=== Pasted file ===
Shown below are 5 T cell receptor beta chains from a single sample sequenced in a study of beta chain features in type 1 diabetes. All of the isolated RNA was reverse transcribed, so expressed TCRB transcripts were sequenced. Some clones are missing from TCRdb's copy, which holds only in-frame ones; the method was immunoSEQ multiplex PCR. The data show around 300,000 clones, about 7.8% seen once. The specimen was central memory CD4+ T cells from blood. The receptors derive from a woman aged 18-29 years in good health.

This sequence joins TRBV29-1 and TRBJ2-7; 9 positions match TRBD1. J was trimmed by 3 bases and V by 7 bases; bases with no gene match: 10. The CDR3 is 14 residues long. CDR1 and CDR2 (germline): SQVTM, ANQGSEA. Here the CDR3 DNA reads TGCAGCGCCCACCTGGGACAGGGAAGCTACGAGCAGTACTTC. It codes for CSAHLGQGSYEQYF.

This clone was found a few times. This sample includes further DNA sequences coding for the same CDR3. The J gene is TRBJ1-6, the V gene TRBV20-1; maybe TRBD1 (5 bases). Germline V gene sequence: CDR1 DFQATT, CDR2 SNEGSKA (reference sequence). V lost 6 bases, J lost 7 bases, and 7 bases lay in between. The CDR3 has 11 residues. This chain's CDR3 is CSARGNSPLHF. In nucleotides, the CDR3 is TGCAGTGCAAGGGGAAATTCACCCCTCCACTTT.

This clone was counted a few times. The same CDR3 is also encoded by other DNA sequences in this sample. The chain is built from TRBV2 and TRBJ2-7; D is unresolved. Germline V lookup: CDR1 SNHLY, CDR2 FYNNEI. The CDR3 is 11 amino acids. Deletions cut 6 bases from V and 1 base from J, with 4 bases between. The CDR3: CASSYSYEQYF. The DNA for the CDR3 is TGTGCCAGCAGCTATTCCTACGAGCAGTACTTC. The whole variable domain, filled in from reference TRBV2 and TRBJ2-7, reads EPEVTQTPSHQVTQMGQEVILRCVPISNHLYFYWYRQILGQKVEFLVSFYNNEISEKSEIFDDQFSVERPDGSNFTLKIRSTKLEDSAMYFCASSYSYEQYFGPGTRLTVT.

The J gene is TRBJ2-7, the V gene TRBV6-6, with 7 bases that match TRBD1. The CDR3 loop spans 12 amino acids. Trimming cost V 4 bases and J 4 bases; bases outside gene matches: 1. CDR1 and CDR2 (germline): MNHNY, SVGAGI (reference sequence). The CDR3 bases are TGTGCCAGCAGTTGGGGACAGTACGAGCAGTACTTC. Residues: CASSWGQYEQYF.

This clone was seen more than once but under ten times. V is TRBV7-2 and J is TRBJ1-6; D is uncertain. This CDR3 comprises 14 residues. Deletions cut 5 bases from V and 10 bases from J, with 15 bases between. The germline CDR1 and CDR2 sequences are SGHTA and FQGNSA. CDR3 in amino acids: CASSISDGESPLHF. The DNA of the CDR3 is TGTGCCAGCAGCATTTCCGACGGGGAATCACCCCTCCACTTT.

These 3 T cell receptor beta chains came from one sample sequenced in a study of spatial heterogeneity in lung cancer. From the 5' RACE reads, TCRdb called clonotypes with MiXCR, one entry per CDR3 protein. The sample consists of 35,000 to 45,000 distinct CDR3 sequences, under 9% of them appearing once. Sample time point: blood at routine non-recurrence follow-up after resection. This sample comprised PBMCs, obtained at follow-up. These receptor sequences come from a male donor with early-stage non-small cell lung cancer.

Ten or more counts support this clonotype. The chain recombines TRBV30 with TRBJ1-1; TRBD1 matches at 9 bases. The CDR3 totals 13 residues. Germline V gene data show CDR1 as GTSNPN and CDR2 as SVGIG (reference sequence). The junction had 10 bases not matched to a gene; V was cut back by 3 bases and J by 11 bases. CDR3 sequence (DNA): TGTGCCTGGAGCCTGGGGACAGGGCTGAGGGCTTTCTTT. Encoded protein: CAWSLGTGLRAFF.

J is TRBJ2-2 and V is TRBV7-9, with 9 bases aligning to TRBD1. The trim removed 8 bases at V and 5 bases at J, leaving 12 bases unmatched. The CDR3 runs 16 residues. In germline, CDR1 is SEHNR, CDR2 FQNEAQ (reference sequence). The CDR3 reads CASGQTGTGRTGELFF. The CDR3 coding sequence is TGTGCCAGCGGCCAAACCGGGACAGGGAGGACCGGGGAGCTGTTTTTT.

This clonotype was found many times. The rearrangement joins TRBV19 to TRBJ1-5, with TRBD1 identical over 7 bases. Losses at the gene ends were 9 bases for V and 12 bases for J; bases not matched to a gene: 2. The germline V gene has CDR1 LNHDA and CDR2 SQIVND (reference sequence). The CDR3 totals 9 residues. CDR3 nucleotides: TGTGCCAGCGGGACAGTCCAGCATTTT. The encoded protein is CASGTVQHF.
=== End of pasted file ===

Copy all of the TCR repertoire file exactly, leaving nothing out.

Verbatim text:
Shown below are 5 T cell receptor beta chains from a single sample sequenced in a study of beta chain features in type 1 diabetes. All of the isolated RNA was reverse transcribed, so expressed TCRB transcripts were sequenced. Some clones are missing from TCRdb's copy, which holds only in-frame ones; the method was immunoSEQ multiplex PCR. The data show around 300,000 clones, about 7.8% seen once. The specimen was central memory CD4+ T cells from blood. The receptors derive from a woman aged 18-29 years in good health.

This sequence joins TRBV29-1 and TRBJ2-7; 9 positions match TRBD1. J was trimmed by 3 bases and V by 7 bases; bases with no gene match: 10. The CDR3 is 14 residues long. CDR1 and CDR2 (germline): SQVTM, ANQGSEA. Here the CDR3 DNA reads TGCAGCGCCCACCTGGGACAGGGAAGCTACGAGCAGTACTTC. It codes for CSAHLGQGSYEQYF.

This clone was found a few times. This sample includes further DNA sequences coding for the same CDR3. The J gene is TRBJ1-6, the V gene TRBV20-1; maybe TRBD1 (5 bases). Germline V gene sequence: CDR1 DFQATT, CDR2 SNEGSKA (reference sequence). V lost 6 bases, J lost 7 bases, and 7 bases lay in between. The CDR3 has 11 residues. This chain's CDR3 is CSARGNSPLHF. In nucleotides, the CDR3 is TGCAGTGCAAGGGGAAATTCACCCCTCCACTTT.

This clone was counted a few times. The same CDR3 is also encoded by other DNA sequences in this sample. The chain is built from TRBV2 and TRBJ2-7; D is unresolved. Germline V lookup: CDR1 SNHLY, CDR2 FYNNEI. The CDR3 is 11 amino acids. Deletions cut 6 bases from V and 1 base from J, with 4 bases between. The CDR3: CASSYSYEQYF. The DNA for the CDR3 is TGTGCCAGCAGCTATTCCTACGAGCAGTACTTC. The whole variable domain, filled in from reference TRBV2 and TRBJ2-7, reads EPEVTQTPSHQVTQMGQEVILRCVPISNHLYFYWYRQILGQKVEFLVSFYNNEISEKSEIFDDQFSVERPDGSNFTLKIRSTKLEDSAMYFCASSYSYEQYFGPGTRLTVT.

The J gene is TRBJ2-7, the V gene TRBV6-6, with 7 bases that match TRBD1. The CDR3 loop spans 12 amino acids. Trimming cost V 4 bases and J 4 bases; bases outside gene matches: 1. CDR1 and CDR2 (germline): MNHNY, SVGAGI (reference sequence). The CDR3 bases are TGTGCCAGCAGTTGGGGACAGTACGAGCAGTACTTC. Residues: CASSWGQYEQYF.

This clone was seen more than once but under ten times. V is TRBV7-2 and J is TRBJ1-6; D is uncertain. This CDR3 comprises 14 residues. Deletions cut 5 bases from V and 10 bases from J, with 15 bases between. The germline CDR1 and CDR2 sequences are SGHTA and FQGNSA. CDR3 in amino acids: CASSISDGESPLHF. The DNA of the CDR3 is TGTGCCAGCAGCATTTCCGACGGGGAATCACCCCTCCACTTT.

These 3 T cell receptor beta chains came from one sample sequenced in a study of spatial heterogeneity in lung cancer. From the 5' RACE reads, TCRdb called clonotypes with MiXCR, one entry per CDR3 protein. The sample consists of 35,000 to 45,000 distinct CDR3 sequences, under 9% of them appearing once. Sample time point: blood at routine non-recurrence follow-up after resection. This sample comprised PBMCs, obtained at follow-up. These receptor sequences come from a male donor with early-stage non-small cell lung cancer.

Ten or more counts support this clonotype. The chain recombines TRBV30 with TRBJ1-1; TRBD1 matches at 9 bases. The CDR3 totals 13 residues. Germline V gene data show CDR1 as GTSNPN and CDR2 as SVGIG (reference sequence). The junction had 10 bases not matched to a gene; V was cut back by 3 bases and J by 11 bases. CDR3 sequence (DNA): TGTGCCTGGAGCCTGGGGACAGGGCTGAGGGCTTTCTTT. Encoded protein: CAWSLGTGLRAFF.

J is TRBJ2-2 and V is TRBV7-9, with 9 bases aligning to TRBD1. The trim removed 8 bases at V and 5 bases at J, leaving 12 bases unmatched. The CDR3 runs 16 residues. In germline, CDR1 is SEHNR, CDR2 FQNEAQ (reference sequence). The CDR3 reads CASGQTGTGRTGELFF. The CDR3 coding sequence is TGTGCCAGCGGCCAAACCGGGACAGGGAGGACCGGGGAGCTGTTTTTT.

This clonotype was found many times. The rearrangement joins TRBV19 to TRBJ1-5, with TRBD1 identical over 7 bases. Losses at the gene ends were 9 bases for V and 12 bases for J; bases not matched to a gene: 2. The germline V gene has CDR1 LNHDA and CDR2 SQIVND (reference sequence). The CDR3 totals 9 residues. CDR3 nucleotides: TGTGCCAGCGGGACAGTCCAGCATTTT. The encoded protein is CASGTVQHF.